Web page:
The Lawyer Global Litigation Top 50 report is the only ranking of international law firms by litigation and arbitration revenue and is essential reading for anyone seeking to benchmark their litigation and dispute resolution practices...
This year, The Lawyer’s annual ranking of the largest UK law firms by turnover is available as an interactive, digital benchmarking tool. For the first time this will allow you to manipulate each data set against the metrics of your choice.
The Employment Appeal Tribunal has taken the unusual step of ruling that an appellant should pay costs for bringing an appeal that should never been brought, in line with forthcoming and long awaited Department of Trade and Industry (DTI) regulations.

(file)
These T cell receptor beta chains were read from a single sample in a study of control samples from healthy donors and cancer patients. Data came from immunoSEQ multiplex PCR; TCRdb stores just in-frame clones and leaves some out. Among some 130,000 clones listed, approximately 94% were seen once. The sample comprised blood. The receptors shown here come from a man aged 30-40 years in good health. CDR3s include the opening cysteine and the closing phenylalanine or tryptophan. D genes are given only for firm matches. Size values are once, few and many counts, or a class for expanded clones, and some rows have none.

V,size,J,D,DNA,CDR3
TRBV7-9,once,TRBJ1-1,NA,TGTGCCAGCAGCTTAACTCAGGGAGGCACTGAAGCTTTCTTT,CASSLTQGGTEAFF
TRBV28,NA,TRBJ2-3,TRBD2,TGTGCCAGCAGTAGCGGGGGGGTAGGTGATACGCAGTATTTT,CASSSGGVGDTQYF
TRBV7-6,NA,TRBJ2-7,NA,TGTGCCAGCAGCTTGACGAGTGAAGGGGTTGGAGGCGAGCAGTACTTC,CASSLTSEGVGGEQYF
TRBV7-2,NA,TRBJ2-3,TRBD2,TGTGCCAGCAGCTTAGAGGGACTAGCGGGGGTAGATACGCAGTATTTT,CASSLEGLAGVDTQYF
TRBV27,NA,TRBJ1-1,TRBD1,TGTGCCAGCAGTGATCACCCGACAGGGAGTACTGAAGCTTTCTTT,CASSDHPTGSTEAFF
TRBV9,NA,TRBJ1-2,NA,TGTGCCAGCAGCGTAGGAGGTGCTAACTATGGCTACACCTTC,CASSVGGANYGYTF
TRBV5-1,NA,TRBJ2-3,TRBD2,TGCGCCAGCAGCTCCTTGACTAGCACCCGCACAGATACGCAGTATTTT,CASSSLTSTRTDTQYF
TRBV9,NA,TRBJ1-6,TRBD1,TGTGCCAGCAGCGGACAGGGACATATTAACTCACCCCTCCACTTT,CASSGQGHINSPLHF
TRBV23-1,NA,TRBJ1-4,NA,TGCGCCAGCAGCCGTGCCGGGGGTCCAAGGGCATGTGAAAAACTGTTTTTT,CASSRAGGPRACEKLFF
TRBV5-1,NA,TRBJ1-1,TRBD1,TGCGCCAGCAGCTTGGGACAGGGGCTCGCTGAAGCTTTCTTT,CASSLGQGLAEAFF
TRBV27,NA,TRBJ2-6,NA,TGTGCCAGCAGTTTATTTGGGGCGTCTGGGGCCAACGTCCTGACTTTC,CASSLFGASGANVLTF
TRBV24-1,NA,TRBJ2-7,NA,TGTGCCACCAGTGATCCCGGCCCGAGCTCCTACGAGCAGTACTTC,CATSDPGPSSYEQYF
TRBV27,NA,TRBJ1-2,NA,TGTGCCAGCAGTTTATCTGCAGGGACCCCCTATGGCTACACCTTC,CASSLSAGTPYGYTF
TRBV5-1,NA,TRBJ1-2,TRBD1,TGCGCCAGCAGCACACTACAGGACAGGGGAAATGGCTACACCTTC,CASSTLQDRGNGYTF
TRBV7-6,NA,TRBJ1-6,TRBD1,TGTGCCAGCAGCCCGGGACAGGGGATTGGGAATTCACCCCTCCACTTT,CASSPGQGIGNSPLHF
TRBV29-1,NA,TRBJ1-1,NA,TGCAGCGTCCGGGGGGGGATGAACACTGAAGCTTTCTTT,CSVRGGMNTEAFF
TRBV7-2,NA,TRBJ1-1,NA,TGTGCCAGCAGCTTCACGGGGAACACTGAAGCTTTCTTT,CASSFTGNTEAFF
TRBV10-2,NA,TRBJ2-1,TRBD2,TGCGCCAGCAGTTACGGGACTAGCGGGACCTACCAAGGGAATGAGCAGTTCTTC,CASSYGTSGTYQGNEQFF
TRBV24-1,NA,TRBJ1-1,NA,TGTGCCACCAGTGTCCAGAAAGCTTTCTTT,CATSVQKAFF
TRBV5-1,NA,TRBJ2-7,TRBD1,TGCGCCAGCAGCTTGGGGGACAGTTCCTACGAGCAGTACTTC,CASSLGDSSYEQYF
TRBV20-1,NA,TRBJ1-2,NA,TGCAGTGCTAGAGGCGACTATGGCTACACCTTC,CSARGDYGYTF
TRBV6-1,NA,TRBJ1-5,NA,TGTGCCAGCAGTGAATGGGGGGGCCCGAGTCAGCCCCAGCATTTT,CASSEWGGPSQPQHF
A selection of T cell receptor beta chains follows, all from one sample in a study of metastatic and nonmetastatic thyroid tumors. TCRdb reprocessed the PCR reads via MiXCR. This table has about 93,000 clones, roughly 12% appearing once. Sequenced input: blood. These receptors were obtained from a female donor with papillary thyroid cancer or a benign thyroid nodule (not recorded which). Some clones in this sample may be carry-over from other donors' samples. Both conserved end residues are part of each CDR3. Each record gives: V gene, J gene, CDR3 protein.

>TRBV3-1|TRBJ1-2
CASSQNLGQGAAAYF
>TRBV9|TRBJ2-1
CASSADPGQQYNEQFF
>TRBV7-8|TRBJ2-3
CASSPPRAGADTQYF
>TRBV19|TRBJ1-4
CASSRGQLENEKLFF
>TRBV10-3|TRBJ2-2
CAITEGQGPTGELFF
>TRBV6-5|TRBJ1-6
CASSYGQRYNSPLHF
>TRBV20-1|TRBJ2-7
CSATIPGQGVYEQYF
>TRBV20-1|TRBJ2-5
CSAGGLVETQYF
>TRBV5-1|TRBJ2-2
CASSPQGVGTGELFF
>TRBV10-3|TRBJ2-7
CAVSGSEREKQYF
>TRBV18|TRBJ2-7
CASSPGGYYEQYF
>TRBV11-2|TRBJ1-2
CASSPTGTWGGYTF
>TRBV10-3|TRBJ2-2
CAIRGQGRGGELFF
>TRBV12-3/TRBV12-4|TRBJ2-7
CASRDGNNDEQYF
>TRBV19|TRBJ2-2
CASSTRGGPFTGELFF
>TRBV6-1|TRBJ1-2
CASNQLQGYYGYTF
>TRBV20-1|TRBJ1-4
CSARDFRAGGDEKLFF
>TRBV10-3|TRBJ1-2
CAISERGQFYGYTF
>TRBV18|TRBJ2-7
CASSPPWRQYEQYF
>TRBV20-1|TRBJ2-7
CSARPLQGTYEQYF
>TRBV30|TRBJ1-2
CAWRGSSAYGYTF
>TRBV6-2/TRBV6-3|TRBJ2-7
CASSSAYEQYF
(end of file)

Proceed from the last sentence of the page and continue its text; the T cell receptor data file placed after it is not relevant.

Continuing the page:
The judgment shows the sympathy judges have towards the far-reaching Employment Tribunals (Constitution and Rules of Procedure) Regulations 2001, which were due to come into force in April but have been held over until July. The regulations will increase the costs size from £500 to £10,000. Tribunals, however, have always had the power to hand cases to a county court if the costs are greater. In ordering that the appellant, Dr A Jiad, pay costs to the respondent, the BBC World Service, the tribunal is adopting the rule within the yet-to-be-enforced regulations which say that costs may be payable if a claim or defence is misconceived. Employment barrister Daniel Barnett of 2 Gray's Inn Square said: "It's very unusual to award costs in such cases. The Government has added the text 'misconceived' to cases described as frivolous, vexatious or unreasonable. This means costs can be awarded to hopeless cases like this one rather than just those where the parties are acting through a grudge." In this case, a costs order was made despite the judge stating the appellant's case had been conducted properly. He decided, however, that the appeal was "of no merit and should never have been brought".